I have never read the book, but I recently watched the movie The Help for the first time.  This story is full of women in a particular place (deep Southern America) in a particular time (violently racial 1960’s).  Some did what was popular and easy in the community—letting others bully them as to their personal decisions and relationships.  Others saw their neighbors as human beings with souls.  And still others decided to take a stand, to say ‘enough is enough’, and try to help each other in the middle of what was impossible conditions.  They were scared; they were hesitant at first or said no at the beginning, because they were risking so much.  But each decided that their friends and family were more important than their present fear and took the step forward that eventually became fruitful.  No longer ‘Strange Fruit.’ 

Sometimes heroines will never see the fruit of their labors.  In Tangled Ashes (Michele Phoenix), Marie is a seventeen-year-old girl living in an obscure village in France during WWII.  She is just an ordinary teenager, but living in extraordinary times.  She is forced to serve in a nearby manor house where strange and secretive things are taking place under the German occupation.  She “hears nothing, she sees nothing”– until she is forced to face the facts that her best friend is pregnant with an enemy soldier.  Suddenly, she cannot live for her preservation alone.  She has a tiny, innocent life to look after and it ends up costing her dearly.  But her love puts others first, and she has to trust that her courageous actions are more important in the long run.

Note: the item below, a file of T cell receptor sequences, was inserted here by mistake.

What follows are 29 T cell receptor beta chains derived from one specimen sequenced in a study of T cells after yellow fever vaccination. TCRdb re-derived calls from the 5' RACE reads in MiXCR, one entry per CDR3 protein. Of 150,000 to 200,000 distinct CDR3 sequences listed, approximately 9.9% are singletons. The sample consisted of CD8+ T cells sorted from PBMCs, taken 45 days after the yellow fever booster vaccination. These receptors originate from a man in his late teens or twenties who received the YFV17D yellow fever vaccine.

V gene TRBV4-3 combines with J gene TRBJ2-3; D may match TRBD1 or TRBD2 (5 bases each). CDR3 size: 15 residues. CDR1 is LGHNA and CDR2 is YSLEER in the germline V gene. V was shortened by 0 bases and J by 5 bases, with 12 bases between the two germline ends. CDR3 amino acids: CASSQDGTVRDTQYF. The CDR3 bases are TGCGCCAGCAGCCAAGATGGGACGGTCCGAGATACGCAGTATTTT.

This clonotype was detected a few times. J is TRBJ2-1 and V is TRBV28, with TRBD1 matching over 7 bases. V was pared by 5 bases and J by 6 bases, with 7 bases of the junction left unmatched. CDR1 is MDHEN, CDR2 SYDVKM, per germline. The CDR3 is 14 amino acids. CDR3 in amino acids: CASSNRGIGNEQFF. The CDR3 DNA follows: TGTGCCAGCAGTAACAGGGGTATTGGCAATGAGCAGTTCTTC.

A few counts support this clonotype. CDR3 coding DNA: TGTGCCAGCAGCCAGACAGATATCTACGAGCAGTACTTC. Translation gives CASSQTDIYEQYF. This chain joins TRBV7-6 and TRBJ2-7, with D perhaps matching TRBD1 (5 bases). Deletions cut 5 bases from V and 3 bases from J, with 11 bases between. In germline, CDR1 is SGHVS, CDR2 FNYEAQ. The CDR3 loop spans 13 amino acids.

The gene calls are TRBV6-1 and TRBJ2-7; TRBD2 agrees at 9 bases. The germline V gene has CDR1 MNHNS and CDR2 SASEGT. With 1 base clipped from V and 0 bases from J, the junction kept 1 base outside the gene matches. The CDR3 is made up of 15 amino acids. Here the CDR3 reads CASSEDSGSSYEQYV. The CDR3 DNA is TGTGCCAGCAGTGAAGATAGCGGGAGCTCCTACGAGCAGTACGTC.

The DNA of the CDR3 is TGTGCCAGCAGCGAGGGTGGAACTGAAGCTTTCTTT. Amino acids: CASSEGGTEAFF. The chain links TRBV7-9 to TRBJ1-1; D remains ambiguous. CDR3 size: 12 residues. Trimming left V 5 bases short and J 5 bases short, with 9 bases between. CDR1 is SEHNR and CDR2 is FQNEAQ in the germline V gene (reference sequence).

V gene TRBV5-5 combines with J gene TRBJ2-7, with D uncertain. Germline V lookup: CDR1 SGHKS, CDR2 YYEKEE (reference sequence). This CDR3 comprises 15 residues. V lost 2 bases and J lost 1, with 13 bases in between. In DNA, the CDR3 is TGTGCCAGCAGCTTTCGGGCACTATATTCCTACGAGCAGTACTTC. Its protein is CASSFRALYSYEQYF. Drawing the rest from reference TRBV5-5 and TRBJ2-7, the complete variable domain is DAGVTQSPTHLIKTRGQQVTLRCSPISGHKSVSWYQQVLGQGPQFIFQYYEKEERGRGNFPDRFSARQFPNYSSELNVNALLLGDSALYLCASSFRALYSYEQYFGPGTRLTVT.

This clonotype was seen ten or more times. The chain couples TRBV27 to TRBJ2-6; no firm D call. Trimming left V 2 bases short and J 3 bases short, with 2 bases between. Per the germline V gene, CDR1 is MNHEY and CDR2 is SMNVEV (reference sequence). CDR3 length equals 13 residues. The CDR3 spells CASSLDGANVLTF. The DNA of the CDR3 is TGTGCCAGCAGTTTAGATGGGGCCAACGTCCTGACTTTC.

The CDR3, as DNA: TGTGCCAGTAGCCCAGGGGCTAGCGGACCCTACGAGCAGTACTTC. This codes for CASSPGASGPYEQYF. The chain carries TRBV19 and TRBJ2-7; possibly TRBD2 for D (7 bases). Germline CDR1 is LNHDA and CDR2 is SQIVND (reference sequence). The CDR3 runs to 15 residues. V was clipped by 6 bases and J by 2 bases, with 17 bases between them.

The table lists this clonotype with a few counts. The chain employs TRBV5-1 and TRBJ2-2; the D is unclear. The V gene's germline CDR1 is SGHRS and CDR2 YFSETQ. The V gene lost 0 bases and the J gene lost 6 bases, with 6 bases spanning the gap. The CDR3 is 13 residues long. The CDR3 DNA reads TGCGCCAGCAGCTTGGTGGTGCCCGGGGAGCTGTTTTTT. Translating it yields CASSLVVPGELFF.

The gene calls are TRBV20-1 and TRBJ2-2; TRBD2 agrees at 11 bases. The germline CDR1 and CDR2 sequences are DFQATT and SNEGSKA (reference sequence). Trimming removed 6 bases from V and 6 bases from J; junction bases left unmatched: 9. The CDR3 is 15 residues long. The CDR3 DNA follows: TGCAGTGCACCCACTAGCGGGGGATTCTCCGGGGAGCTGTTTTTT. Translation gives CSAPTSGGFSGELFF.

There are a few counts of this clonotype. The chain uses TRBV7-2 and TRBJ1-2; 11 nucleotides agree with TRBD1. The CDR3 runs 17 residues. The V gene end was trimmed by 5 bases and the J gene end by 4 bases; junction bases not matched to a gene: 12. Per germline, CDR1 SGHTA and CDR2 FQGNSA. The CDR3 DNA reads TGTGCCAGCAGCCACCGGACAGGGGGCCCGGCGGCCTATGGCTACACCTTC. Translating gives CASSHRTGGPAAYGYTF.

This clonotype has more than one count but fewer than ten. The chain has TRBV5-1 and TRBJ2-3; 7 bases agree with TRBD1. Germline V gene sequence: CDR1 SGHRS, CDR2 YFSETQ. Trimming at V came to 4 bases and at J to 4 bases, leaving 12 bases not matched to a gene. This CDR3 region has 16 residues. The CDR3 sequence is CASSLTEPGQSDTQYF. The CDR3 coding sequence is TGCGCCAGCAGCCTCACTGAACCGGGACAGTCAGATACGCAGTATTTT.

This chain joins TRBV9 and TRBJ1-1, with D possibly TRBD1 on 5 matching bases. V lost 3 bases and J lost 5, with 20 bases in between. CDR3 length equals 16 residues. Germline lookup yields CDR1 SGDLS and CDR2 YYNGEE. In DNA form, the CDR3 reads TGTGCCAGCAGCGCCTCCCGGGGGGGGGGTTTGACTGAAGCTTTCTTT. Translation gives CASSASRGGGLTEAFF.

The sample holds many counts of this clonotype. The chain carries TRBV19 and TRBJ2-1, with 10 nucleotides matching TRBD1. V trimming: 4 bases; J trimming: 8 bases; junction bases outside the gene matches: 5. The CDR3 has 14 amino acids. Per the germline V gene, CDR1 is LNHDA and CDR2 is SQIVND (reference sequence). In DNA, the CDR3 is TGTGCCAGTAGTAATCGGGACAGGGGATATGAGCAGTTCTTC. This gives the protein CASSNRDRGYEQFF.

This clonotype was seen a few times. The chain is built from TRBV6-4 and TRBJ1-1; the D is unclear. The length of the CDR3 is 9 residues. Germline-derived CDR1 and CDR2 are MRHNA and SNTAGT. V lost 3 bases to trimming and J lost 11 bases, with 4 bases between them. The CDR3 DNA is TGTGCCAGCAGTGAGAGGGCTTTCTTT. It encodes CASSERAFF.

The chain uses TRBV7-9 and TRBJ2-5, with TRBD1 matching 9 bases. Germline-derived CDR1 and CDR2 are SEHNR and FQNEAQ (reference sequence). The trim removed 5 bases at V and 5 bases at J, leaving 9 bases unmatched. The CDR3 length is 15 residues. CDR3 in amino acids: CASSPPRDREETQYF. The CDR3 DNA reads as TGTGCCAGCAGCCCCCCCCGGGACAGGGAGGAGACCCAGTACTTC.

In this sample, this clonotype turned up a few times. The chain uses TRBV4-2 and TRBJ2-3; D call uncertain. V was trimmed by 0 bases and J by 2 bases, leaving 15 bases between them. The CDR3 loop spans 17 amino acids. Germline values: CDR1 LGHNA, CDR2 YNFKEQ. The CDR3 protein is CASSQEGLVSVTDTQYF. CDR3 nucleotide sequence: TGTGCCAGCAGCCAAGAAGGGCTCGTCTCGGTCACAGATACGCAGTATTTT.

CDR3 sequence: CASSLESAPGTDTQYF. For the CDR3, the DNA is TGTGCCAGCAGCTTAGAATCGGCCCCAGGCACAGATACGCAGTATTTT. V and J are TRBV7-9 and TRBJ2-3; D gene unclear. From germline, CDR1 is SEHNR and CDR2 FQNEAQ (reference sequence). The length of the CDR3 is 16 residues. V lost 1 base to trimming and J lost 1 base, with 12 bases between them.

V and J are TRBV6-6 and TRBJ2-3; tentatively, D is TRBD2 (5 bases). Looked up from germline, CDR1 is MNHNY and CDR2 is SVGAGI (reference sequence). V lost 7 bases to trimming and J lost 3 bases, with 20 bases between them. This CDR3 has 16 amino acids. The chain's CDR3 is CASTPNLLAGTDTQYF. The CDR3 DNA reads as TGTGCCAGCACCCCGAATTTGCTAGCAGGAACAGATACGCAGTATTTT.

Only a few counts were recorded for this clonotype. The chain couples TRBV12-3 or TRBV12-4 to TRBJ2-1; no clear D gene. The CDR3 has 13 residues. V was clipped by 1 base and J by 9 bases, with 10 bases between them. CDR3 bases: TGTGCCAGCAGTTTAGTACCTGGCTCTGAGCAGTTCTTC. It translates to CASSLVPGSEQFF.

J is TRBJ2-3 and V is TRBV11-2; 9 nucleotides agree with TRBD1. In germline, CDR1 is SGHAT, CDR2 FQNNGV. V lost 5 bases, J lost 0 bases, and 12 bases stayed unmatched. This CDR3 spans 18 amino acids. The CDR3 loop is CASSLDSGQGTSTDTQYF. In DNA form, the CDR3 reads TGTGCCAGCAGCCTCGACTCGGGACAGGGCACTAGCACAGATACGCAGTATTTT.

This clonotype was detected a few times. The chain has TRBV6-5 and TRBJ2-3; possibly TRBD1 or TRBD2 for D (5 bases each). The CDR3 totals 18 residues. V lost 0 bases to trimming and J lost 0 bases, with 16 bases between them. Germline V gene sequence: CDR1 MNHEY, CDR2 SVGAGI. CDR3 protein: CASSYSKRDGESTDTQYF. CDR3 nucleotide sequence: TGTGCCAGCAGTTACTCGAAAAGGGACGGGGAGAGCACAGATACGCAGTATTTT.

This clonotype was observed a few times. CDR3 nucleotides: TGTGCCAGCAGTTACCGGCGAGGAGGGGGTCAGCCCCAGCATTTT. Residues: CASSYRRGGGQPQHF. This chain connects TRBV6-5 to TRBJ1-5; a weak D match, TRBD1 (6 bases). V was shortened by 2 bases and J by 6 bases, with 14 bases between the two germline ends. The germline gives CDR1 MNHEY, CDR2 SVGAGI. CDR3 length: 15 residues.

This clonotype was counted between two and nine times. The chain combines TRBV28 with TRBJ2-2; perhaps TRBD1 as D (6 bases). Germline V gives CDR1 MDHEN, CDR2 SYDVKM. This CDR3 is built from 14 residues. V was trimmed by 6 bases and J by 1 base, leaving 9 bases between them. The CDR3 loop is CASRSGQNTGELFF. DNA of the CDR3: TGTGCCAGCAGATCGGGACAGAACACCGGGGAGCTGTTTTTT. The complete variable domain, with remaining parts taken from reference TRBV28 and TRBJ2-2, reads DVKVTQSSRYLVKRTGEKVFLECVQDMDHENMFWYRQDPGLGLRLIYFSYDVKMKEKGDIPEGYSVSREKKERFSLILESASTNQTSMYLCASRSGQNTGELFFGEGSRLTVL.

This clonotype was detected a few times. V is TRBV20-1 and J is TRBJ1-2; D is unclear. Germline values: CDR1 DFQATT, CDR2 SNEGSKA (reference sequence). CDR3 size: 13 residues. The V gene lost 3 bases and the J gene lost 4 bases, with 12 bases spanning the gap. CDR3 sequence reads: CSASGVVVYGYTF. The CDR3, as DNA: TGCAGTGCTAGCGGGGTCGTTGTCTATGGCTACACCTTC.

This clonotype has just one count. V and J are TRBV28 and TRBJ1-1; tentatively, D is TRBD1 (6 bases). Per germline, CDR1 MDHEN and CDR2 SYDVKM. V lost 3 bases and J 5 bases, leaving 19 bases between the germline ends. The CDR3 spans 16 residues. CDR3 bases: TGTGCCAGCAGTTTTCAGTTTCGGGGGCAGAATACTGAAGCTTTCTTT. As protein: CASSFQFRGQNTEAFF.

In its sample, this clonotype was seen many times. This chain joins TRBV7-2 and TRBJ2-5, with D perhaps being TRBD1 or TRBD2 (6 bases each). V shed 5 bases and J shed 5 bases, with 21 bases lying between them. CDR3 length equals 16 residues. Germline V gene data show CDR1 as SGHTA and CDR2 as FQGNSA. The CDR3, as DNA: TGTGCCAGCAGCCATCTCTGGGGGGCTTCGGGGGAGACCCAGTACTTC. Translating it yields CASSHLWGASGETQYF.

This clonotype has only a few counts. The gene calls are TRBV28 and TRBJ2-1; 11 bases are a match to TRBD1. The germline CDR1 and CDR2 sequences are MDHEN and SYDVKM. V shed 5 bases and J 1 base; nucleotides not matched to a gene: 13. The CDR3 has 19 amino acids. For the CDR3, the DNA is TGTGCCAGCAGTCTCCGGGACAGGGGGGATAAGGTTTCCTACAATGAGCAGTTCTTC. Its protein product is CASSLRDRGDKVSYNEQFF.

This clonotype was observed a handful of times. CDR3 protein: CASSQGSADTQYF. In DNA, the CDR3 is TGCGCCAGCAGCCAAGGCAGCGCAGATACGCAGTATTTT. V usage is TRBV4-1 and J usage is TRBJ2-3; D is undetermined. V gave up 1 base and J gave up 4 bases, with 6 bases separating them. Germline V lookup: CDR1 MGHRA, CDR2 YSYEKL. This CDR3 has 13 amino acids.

What becomes of the people we have influence over?  Maybe we will never know.  Or maybe their lives will touch others in a great, wide ripple effect that never stops.  All we can do is strive to pass on a heritage that will be life-giving and honoring for others.  And maybe this idea is not relegated to the big, grandiose acts of queens, but starts with the everyday little yeses and considerations in this world. 

“Do nothing out of selfish ambition or vain conceit, but in humility consider others better than yourselves.  Each of you should look not only to your own interests, but also to the interests of others.” (Philippians 2: 3,4) 

 
 

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A Post Full of Audio Dramas